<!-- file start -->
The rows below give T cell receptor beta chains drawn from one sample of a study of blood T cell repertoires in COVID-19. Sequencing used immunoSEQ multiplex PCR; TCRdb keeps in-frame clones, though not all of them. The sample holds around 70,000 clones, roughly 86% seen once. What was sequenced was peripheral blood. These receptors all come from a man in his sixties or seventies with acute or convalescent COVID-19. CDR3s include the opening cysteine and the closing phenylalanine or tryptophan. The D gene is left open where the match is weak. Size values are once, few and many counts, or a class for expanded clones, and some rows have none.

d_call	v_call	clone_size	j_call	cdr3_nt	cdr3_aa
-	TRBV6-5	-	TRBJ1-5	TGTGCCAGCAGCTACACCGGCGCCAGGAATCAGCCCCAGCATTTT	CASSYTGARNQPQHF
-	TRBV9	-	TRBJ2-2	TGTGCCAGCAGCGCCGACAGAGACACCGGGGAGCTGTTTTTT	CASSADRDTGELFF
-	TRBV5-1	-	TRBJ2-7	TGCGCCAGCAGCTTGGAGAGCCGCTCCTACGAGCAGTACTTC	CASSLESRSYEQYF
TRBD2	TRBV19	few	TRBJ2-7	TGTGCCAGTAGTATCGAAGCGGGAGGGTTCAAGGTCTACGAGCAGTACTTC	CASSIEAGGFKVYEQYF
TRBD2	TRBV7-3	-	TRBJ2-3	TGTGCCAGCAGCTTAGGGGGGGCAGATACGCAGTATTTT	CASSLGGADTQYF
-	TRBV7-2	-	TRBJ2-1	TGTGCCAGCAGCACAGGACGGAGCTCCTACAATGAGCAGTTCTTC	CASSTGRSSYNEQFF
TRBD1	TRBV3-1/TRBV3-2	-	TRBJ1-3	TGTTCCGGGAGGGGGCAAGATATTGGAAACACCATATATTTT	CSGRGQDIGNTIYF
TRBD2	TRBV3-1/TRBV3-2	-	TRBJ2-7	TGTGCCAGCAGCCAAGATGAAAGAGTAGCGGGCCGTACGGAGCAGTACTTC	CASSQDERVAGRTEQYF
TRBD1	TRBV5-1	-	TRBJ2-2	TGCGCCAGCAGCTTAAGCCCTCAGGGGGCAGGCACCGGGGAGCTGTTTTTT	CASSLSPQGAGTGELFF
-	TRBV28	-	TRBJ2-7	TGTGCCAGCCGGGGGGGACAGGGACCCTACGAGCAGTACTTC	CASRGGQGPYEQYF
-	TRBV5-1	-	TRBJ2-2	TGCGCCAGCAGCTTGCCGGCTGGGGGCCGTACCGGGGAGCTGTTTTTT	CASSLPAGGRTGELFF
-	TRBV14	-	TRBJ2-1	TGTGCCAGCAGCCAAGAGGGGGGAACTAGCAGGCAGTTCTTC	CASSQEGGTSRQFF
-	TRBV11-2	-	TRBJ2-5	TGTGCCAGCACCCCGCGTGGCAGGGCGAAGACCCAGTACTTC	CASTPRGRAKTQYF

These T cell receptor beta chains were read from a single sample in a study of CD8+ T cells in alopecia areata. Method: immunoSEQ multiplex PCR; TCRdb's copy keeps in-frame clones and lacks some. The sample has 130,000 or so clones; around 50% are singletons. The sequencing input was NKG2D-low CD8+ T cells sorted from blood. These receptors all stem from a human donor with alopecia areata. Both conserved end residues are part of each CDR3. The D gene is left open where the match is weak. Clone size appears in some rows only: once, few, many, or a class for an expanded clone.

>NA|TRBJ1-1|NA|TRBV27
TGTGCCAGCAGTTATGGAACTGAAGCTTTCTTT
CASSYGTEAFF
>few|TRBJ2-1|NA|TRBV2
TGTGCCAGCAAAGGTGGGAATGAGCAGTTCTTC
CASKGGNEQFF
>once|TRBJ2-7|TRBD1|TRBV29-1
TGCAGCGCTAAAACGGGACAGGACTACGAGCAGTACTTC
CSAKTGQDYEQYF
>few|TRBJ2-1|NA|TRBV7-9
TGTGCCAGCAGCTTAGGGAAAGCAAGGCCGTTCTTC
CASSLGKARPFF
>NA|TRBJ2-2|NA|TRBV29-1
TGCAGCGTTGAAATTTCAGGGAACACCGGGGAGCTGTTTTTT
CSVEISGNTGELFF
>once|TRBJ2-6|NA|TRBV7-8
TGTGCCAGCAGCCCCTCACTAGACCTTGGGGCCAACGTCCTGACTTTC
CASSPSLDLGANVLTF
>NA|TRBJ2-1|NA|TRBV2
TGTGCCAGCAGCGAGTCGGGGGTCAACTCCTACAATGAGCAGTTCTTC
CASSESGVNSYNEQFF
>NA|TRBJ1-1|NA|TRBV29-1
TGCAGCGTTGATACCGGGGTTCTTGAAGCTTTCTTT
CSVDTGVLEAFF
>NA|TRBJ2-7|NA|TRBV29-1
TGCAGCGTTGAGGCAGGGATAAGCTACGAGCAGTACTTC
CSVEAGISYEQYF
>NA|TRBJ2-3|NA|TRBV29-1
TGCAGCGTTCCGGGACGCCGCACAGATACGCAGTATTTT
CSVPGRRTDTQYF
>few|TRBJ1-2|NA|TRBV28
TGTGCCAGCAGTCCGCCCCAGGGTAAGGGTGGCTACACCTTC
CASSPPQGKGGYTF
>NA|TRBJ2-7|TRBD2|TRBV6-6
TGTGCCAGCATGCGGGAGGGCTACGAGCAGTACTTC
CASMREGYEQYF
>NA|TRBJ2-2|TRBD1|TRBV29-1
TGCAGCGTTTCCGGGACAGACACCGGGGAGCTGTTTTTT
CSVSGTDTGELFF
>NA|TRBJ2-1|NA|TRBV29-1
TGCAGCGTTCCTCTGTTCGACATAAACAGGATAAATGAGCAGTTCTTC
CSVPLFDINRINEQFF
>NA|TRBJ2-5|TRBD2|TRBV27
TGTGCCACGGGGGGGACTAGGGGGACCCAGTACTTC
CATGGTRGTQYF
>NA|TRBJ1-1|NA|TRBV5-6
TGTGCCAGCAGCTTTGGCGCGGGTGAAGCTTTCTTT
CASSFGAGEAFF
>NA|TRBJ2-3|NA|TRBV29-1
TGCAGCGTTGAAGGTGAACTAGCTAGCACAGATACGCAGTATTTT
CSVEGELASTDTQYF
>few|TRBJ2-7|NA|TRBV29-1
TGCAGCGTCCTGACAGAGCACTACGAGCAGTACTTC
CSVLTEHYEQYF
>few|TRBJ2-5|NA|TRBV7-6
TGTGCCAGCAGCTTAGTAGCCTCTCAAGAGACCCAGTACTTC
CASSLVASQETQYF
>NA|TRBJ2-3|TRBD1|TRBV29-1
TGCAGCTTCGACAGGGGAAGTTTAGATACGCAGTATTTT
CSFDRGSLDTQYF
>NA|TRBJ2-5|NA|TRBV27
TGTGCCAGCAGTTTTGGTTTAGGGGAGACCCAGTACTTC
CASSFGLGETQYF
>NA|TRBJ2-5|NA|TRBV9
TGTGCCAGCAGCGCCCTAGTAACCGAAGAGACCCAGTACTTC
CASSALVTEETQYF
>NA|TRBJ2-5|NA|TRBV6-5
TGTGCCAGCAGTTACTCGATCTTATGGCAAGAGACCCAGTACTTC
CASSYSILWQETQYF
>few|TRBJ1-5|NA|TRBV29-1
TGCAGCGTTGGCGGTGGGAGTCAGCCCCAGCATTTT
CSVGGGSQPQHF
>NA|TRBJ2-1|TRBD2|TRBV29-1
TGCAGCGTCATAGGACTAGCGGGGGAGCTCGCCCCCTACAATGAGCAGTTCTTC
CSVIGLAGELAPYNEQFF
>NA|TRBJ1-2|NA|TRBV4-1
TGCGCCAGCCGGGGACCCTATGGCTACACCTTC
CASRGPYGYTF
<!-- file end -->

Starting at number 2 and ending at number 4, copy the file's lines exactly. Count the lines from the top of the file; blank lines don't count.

d_call	v_call	clone_size	j_call	cdr3_nt	cdr3_aa
-	TRBV6-5	-	TRBJ1-5	TGTGCCAGCAGCTACACCGGCGCCAGGAATCAGCCCCAGCATTTT	CASSYTGARNQPQHF
-	TRBV9	-	TRBJ2-2	TGTGCCAGCAGCGCCGACAGAGACACCGGGGAGCTGTTTTTT	CASSADRDTGELFF